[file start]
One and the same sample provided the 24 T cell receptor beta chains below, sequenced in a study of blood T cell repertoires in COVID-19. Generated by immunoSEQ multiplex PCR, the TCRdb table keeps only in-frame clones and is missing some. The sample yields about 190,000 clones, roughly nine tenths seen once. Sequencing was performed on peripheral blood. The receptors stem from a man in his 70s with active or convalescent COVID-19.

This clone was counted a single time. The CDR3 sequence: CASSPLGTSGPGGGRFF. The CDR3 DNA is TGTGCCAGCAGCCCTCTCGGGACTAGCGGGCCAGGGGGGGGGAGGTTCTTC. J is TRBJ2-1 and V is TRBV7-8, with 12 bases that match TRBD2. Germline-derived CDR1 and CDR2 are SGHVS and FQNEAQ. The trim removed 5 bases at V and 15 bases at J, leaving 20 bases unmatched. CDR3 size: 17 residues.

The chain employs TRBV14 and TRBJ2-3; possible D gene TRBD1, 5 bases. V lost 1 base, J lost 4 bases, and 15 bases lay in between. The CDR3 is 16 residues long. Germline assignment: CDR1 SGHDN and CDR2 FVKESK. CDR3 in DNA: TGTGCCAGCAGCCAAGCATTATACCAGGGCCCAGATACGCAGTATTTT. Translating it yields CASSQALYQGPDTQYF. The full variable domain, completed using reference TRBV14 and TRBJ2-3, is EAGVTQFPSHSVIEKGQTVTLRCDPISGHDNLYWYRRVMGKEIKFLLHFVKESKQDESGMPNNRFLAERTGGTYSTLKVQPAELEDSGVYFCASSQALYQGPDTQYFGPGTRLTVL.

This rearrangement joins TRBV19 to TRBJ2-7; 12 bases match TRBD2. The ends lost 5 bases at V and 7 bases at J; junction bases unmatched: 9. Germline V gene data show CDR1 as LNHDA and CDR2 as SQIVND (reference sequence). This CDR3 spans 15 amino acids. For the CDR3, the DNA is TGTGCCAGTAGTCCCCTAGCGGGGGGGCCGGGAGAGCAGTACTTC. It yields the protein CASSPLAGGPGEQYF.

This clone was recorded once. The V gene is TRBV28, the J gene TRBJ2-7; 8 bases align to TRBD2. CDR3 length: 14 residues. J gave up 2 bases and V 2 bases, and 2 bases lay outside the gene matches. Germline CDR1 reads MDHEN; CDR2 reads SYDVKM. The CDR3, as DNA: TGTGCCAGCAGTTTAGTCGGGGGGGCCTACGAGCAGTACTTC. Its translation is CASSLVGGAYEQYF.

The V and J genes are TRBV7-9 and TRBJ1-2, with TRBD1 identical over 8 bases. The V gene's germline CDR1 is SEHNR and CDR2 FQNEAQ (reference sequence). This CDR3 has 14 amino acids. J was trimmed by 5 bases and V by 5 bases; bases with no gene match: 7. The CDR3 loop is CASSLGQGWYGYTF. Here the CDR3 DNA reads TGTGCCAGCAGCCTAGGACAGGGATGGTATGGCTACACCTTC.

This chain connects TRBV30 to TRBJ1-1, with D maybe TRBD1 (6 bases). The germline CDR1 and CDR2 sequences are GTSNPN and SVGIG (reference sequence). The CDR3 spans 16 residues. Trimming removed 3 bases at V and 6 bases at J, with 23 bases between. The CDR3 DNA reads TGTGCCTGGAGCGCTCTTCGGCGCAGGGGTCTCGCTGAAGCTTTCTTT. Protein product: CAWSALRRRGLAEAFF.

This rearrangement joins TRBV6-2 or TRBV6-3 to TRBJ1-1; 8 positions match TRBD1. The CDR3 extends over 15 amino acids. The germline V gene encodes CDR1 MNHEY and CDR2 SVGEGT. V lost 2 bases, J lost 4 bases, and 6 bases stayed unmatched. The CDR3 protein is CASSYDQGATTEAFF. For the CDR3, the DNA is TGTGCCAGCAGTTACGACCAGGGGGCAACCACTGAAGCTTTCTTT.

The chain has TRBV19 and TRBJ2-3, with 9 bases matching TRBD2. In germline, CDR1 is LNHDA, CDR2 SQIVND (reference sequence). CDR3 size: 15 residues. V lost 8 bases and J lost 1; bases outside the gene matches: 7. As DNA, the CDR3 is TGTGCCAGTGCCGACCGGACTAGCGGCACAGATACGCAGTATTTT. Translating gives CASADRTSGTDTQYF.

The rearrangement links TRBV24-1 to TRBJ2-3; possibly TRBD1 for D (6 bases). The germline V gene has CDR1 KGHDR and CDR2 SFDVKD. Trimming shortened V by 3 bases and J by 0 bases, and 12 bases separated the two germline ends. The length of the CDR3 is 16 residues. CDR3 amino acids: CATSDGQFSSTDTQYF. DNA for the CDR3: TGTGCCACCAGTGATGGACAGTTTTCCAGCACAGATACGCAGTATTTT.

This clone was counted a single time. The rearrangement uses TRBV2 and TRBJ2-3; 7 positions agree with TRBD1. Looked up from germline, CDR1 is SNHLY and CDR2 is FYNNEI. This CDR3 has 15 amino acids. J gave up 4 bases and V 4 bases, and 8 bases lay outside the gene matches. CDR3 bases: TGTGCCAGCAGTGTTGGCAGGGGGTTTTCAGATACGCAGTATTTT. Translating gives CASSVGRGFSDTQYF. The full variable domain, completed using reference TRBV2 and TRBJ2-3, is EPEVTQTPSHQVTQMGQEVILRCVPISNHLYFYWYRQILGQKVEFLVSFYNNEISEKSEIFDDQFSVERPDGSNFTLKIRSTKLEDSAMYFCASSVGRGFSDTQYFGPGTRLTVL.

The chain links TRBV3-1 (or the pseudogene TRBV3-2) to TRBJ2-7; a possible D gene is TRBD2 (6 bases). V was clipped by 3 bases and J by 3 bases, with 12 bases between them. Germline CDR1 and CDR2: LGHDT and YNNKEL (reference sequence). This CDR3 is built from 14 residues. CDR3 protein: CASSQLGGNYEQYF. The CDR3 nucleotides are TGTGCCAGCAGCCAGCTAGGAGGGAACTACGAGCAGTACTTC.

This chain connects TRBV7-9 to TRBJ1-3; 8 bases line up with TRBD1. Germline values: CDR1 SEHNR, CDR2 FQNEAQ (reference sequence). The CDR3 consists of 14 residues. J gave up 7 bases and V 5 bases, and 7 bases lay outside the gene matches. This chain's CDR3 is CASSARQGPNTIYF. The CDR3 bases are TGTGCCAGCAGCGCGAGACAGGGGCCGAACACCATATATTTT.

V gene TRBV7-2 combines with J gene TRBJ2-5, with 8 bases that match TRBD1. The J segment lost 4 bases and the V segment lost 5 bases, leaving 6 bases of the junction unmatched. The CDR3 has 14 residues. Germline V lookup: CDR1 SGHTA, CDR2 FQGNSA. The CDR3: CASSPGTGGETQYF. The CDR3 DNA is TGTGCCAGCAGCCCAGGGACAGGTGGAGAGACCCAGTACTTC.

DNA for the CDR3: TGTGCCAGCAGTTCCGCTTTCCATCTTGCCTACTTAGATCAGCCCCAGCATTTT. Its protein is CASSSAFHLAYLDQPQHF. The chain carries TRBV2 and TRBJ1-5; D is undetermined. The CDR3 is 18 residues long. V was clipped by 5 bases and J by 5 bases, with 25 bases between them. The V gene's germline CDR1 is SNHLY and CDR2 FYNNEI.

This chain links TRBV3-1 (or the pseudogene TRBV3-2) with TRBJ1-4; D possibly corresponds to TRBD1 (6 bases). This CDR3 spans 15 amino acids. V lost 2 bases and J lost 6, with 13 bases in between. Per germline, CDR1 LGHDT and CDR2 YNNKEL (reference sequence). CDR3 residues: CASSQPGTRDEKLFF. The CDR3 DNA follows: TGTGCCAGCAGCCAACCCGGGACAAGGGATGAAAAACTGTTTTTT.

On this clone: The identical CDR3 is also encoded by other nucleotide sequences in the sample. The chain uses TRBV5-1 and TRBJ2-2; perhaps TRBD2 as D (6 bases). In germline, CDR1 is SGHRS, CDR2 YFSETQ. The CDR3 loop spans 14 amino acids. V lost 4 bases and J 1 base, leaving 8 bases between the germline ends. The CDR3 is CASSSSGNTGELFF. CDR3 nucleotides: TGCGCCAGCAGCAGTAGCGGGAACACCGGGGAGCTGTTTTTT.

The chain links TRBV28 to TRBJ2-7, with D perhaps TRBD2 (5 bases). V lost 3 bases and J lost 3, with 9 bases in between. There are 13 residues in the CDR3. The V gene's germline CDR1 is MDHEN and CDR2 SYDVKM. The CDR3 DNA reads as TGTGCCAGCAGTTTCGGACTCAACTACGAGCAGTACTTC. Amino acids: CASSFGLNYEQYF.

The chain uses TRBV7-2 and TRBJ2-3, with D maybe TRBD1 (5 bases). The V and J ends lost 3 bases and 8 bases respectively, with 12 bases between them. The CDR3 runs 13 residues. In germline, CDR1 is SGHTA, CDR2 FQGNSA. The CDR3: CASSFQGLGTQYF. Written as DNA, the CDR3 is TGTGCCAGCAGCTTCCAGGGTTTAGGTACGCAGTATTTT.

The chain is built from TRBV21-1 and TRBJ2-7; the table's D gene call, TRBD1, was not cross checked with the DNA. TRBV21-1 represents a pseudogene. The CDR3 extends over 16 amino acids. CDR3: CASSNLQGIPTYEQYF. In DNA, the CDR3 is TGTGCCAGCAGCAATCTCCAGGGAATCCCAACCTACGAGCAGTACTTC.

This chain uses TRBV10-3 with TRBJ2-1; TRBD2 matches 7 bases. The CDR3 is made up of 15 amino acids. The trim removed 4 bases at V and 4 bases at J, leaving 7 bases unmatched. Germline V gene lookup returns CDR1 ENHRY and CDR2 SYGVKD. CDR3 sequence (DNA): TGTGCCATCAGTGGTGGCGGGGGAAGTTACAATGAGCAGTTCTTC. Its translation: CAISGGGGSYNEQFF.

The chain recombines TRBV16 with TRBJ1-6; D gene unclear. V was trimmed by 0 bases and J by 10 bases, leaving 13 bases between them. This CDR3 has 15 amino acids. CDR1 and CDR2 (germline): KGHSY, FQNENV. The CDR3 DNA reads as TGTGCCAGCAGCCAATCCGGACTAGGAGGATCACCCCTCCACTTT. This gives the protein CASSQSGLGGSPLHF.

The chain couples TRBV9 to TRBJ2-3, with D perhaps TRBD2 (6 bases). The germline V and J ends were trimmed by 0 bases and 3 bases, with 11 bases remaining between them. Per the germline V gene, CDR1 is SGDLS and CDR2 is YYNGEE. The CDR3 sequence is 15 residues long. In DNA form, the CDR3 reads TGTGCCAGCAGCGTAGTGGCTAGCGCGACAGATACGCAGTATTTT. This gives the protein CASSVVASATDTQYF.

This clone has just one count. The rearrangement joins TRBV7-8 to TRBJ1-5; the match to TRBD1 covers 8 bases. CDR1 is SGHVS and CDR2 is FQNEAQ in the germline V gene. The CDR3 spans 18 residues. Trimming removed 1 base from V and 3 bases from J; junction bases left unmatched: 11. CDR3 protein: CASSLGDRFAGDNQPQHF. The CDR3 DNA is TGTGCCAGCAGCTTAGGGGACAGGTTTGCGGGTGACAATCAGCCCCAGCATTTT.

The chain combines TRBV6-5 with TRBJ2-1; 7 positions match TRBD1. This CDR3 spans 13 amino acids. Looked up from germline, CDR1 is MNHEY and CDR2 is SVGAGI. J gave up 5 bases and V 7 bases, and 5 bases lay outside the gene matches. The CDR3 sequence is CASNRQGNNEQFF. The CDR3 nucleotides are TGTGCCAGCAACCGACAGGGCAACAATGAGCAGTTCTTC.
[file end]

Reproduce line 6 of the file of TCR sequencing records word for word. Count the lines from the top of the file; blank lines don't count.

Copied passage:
The V and J genes are TRBV7-9 and TRBJ1-2, with TRBD1 identical over 8 bases. The V gene's germline CDR1 is SEHNR and CDR2 FQNEAQ (reference sequence). This CDR3 has 14 amino acids. J was trimmed by 5 bases and V by 5 bases; bases with no gene match: 7. The CDR3 loop is CASSLGQGWYGYTF. Here the CDR3 DNA reads TGTGCCAGCAGCCTAGGACAGGGATGGTATGGCTACACCTTC.